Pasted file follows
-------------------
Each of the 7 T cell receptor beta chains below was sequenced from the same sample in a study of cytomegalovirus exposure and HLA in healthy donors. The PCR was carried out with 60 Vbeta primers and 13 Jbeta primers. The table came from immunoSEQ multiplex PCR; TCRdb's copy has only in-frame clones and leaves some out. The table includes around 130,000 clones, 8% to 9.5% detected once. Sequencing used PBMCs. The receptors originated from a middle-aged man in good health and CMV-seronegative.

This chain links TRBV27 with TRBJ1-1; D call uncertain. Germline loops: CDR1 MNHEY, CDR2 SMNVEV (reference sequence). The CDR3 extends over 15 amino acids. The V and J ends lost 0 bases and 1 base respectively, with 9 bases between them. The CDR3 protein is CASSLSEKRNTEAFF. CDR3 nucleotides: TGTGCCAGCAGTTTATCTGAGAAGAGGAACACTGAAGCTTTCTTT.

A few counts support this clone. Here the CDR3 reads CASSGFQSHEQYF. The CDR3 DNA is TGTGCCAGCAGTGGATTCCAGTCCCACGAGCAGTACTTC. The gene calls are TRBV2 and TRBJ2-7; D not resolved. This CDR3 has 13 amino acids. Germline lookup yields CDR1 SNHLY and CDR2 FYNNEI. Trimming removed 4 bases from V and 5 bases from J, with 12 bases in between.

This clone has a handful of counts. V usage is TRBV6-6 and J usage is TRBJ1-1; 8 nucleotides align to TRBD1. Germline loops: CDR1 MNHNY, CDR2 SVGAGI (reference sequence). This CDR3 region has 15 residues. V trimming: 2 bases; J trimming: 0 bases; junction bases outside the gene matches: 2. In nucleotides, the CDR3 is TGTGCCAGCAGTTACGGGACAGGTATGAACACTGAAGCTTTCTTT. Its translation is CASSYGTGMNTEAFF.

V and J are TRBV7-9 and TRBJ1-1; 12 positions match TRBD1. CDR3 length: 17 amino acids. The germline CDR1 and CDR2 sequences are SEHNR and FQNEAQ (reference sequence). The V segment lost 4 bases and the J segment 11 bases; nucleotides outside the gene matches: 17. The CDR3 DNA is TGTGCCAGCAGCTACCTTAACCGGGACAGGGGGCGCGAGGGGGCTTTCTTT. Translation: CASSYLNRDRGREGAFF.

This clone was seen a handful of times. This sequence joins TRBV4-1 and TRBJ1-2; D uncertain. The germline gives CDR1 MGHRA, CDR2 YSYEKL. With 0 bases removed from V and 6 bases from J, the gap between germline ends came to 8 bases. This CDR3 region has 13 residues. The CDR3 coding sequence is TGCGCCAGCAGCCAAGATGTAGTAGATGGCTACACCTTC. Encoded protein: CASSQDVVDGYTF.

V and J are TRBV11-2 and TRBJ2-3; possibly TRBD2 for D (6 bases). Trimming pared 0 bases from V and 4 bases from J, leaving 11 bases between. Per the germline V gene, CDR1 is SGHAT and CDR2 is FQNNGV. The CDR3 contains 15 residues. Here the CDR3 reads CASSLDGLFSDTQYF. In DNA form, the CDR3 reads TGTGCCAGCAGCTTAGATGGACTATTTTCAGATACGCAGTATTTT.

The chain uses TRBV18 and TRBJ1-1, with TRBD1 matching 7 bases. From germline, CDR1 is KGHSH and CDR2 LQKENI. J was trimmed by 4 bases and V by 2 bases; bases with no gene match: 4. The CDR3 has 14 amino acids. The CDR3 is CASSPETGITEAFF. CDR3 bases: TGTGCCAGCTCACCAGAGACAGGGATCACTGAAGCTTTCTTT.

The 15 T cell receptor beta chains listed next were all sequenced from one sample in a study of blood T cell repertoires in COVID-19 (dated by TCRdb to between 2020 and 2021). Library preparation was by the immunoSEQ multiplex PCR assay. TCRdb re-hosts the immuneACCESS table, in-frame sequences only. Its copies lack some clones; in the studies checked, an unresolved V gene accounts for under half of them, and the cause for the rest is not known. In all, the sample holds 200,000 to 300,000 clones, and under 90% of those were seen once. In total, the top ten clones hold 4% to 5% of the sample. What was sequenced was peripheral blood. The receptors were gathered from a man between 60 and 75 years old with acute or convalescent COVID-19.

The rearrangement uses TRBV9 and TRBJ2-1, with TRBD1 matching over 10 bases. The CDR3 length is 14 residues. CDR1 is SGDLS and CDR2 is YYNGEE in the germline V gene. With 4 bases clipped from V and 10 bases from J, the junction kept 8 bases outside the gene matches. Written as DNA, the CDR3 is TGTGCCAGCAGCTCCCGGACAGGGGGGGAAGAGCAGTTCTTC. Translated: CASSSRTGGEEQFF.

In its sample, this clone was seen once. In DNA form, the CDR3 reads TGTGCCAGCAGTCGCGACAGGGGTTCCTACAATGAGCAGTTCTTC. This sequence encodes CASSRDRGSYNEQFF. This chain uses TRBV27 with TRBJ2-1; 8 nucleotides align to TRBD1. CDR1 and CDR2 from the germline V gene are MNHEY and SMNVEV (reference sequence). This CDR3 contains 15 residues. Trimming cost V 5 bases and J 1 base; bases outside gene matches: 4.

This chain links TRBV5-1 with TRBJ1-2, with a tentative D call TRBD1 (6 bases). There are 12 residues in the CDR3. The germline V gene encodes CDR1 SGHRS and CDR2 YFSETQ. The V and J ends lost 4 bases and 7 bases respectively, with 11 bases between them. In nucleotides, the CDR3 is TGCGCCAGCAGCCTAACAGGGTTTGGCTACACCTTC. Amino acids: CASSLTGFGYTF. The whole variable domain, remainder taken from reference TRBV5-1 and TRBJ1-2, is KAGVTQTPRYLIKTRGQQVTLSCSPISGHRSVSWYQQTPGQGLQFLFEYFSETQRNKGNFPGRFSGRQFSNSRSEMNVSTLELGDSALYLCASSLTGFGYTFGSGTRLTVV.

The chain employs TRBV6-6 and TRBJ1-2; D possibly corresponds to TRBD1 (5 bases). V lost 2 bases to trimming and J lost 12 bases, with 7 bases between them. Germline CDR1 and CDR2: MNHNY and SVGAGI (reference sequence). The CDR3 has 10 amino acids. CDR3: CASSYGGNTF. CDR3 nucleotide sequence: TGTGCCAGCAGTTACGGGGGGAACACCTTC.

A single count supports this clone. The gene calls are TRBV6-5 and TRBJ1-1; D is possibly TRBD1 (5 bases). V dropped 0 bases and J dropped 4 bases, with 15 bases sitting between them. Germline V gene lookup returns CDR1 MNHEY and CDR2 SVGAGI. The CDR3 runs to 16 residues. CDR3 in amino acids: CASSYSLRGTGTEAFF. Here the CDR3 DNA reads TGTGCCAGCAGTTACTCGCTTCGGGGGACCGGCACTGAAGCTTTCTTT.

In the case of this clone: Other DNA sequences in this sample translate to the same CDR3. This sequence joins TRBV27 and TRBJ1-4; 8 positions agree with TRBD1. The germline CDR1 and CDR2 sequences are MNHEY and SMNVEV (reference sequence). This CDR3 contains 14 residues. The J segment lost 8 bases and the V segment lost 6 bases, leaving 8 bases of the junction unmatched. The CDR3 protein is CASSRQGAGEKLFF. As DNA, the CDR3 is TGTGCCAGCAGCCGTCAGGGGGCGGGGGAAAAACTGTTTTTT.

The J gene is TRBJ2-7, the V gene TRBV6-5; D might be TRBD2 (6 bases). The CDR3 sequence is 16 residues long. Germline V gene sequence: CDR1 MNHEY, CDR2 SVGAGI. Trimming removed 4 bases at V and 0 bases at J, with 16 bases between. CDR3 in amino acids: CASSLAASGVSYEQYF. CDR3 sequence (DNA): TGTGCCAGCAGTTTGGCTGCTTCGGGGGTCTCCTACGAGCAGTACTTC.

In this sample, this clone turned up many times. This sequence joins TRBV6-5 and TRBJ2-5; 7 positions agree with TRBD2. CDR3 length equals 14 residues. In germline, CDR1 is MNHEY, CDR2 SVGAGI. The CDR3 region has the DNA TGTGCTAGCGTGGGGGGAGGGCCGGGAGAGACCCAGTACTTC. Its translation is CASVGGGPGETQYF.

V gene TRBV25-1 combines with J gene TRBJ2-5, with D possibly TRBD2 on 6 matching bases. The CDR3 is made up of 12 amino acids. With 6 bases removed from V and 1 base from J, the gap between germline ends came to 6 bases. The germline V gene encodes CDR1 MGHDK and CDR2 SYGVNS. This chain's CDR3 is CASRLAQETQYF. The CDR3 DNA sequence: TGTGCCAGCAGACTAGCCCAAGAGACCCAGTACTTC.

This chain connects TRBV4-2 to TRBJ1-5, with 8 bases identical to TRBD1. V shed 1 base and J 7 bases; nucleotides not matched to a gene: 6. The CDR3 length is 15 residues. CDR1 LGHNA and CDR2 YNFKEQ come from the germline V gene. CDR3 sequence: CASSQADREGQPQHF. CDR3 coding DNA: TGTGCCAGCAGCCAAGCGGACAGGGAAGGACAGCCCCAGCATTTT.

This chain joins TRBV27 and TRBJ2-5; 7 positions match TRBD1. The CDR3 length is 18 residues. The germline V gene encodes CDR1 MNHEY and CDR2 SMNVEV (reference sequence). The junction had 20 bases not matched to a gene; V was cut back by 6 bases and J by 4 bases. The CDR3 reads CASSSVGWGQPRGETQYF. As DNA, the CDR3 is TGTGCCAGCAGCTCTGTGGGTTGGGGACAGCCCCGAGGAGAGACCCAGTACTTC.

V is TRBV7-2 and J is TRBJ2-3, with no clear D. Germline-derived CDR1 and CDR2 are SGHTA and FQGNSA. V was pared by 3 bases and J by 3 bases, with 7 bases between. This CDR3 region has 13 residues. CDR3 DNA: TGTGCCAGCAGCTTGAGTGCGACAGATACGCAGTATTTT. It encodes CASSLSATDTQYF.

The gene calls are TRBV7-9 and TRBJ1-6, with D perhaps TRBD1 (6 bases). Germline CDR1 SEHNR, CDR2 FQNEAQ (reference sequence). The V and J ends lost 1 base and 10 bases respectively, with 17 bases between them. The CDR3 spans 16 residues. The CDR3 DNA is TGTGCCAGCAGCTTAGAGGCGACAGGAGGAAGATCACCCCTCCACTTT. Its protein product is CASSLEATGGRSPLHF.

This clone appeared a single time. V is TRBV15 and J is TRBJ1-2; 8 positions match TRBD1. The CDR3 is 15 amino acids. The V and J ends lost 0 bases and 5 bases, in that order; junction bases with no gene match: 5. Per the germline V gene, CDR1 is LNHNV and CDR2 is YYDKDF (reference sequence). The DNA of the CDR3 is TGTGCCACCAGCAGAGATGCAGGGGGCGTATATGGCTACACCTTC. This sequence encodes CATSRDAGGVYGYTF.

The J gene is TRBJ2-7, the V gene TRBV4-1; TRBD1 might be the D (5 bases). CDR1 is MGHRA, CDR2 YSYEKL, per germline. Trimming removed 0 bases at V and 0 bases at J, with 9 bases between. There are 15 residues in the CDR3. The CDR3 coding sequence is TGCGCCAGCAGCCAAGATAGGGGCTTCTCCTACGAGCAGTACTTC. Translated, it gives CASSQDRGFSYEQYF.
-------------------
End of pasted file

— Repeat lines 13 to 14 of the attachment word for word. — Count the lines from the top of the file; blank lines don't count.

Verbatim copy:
The chain employs TRBV6-6 and TRBJ1-2; D possibly corresponds to TRBD1 (5 bases). V lost 2 bases to trimming and J lost 12 bases, with 7 bases between them. Germline CDR1 and CDR2: MNHNY and SVGAGI (reference sequence). The CDR3 has 10 amino acids. CDR3: CASSYGGNTF. CDR3 nucleotide sequence: TGTGCCAGCAGTTACGGGGGGAACACCTTC.

A single count supports this clone. The gene calls are TRBV6-5 and TRBJ1-1; D is possibly TRBD1 (5 bases). V dropped 0 bases and J dropped 4 bases, with 15 bases sitting between them. Germline V gene lookup returns CDR1 MNHEY and CDR2 SVGAGI. The CDR3 runs to 16 residues. CDR3 in amino acids: CASSYSLRGTGTEAFF. Here the CDR3 DNA reads TGTGCCAGCAGTTACTCGCTTCGGGGGACCGGCACTGAAGCTTTCTTT.